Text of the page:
Petitioner filed the instant petition for writ of habeas corpus on November 9, 2012 in the United States District Court for the Central District of California. On November 29, 2012, the petition was transferred to this Court.
On November 26, 2012 and January 22, 2013, Petitioner filed motions to compel discovery. Petitioner requests examination of the prison log book of Building Six Second Floor for the date of June 9, 2011.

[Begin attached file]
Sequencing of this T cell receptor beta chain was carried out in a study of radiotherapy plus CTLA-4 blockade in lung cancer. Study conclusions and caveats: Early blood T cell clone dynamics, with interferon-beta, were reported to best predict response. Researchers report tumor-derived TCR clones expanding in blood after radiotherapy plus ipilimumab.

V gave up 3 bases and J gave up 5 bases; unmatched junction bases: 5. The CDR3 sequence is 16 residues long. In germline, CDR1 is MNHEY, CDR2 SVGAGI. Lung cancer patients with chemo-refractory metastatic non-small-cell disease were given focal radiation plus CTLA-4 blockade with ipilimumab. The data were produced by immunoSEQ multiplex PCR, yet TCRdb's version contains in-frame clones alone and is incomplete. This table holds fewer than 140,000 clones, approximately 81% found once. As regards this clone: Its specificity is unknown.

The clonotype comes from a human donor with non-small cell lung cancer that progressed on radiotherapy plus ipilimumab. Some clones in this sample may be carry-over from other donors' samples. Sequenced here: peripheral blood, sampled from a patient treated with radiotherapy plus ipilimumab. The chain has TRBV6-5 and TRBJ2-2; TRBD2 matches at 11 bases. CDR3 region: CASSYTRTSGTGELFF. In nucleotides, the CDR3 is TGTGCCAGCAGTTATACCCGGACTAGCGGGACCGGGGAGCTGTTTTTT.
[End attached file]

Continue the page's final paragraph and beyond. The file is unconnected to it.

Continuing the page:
Pursuant to court order, Respondent filed an answer to the petition on March 2, 2013. *fn1 Unlike other civil litigation, a habeas corpus petitioner is not entitled to broad discovery. Bracy v. Gramley, 520 U.S. 899, 117 S.Ct. 1793, 1796-97 (1997); Harris v. Nelson, 394 U.S. 286, 295, 89 S.Ct. 1082, 1088-89 (1969). Although discovery is available pursuant to Rule 6, it is only granted at the court's discretion, and upon a showing of good cause. Bracy, 117 S.Ct. 1793, 1797; McDaniel v. United States Dist. Court (Jones), 127 F.3d 886, 888 (9th Cir. 1997); Jones v. Wood, 114 F.3d 1002, 1009 (9th Cir. 1997); Rule 6(a) of the Rules Governing Section 2254. At this stage of the litigation, the Court cannot identify the essential elements of Petitioner's claim, and Petitioner has not demonstrated good cause. Thus, Petitioner's motion is premature, as the court's ordinary practice in habeas corpus cases is to consider a motion for discovery after the court has received and considered the answer and traverse from the parties. Accordingly, Petitioner's motion for discovery will be denied without prejudice to renewal at the time the case is fully submitted and ready to review on the merits, i.e. after the filing of both an answer and traverse.